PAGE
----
By Phill Greenwalt
Samuel Ryan Curtis is not a name normally recognized as belonging among the pantheon of Federal major generals in the American Civil War. However, his impressive service record included leadership roles in crucial Federal victories at the battles of Pea Ridge in March 1862, in northwest Arkansas, and at Westport in Missouri in October 1864. Other better-known major generals cannot claim such achievements. Fortunately, the first full-length biography of Curtis is now available for Civil War readers and enthusiasts to learn about this often-overlooked but important personality.
Penned by William L. Shea, a historian and author of numerous books on the war, including the preeminent account about the battle of Pea Ridge, Curtis’s life story unfolds in this new single-volume biography. Shea’s impetus for writing Curtis’s biography is evident with a provocatively bold opening statement: “Samuel Ryan Curtis was the most important figure in the Civil War west of the Mississippi River” (pg. ix). Through the rest of the narrative’s opening, Shea details Curtis’s rise, which included a unique childhood in the antebellum Midwest and his graduation from West Point in 1831. Curtis also battled through the trials and tribulations of the Mexican-American War and a career on various army engineering projects before connecting with the Republican Party in Iowa.
At the outbreak of the Civil War, while serving in the U.S. House of Representatives, Curtis resigned his seat and received the colonelcy of the 2nd Iowa Infantry in June 1861. A promotion to brigadier general soon followed, backdated to earlier in 1861. By year’s end, Curtis was in command of the Federal Army of the Southwest and led the campaign that culminated with the victory at Pea Ridge. The war chapters covering Curtis’s time in Arkansas as head of the Department of Kansas and the Indian Territory, and his actions later in Missouri, provide an in-depth look into the machinations, movements, and issues that challenged Curtis in this theater of the war.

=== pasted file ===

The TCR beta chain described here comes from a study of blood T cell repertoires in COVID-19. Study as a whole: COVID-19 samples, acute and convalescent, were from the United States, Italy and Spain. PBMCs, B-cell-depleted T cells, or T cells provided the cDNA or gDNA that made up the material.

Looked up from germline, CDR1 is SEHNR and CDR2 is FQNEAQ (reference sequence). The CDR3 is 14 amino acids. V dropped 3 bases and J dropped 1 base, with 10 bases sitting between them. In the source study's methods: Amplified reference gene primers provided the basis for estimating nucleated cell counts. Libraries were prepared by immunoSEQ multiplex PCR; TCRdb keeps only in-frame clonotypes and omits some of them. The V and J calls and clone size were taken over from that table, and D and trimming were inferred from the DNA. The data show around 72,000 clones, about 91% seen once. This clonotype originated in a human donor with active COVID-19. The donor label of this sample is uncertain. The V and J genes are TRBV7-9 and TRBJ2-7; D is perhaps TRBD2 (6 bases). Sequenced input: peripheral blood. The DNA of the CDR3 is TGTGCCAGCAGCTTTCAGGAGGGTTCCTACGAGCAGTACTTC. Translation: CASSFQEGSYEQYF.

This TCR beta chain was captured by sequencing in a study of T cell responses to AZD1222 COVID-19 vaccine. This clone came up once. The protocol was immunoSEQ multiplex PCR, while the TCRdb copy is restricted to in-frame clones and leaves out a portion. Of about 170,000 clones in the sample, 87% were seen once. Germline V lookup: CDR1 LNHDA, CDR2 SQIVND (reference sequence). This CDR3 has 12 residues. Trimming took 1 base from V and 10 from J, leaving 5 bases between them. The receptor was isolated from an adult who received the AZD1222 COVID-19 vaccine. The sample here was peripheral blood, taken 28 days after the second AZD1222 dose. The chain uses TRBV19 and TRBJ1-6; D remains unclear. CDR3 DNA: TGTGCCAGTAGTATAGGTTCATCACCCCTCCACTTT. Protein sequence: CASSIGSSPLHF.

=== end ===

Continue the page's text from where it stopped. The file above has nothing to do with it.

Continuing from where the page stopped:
As Shea explains, at least part of the blame for Curtis’s lack of name recognition rests with his contempt for self-promotion. His service in the Trans-Mississippi Theater, located on the fringes of the war did not help either. Another important factor was his untimely death shortly after the conclusion of the war. Curtis died from a stroke on December 26, 1866, and was buried in Keokuk, Iowa. Additionally, he apparently ran afoul of Ulysses S. Grant, which befuddled Curtis to the day he died (pg. 296). All of these issues contributed to Curtis’s marginalization in Civil War historiography, despite his strong track record as a competent leader.
According to many contemporary peers and former subordinates, Curtis proved he deserves to be included among the war’s premier generals. For example, Gen. Philip Sheridan explained in his autobiography that, “I was always convinced that Curtis was deserving of the highest commendation, not only for the skills displayed on the field, but for the zeal and daring in campaign. . . .” (pg. 295). Grenville Dodge, a fellow major general, noted, “I have never thought that General Curtis has received the credit he was entitled to” (pg. 295).
Union General, Samuel Ryan Curtis and Victory in the West is a well-researched book that provides readers with a thorough examination of Curtis’s life. Shea offers convincing evidence to prove his argument that Curtis played a critical role in Union success in the Trans-Mississippi Theater while also writing a study that enthusiasts will enjoy reading. Thanks to Shea, Curtis is able to reclaim at least a measure of deserved attention previously so long denied.
Who was Curtis, in his own words?: “My character and fortune both depend on my exertions. Every moment of my time is therefore valuable” (pg. 14).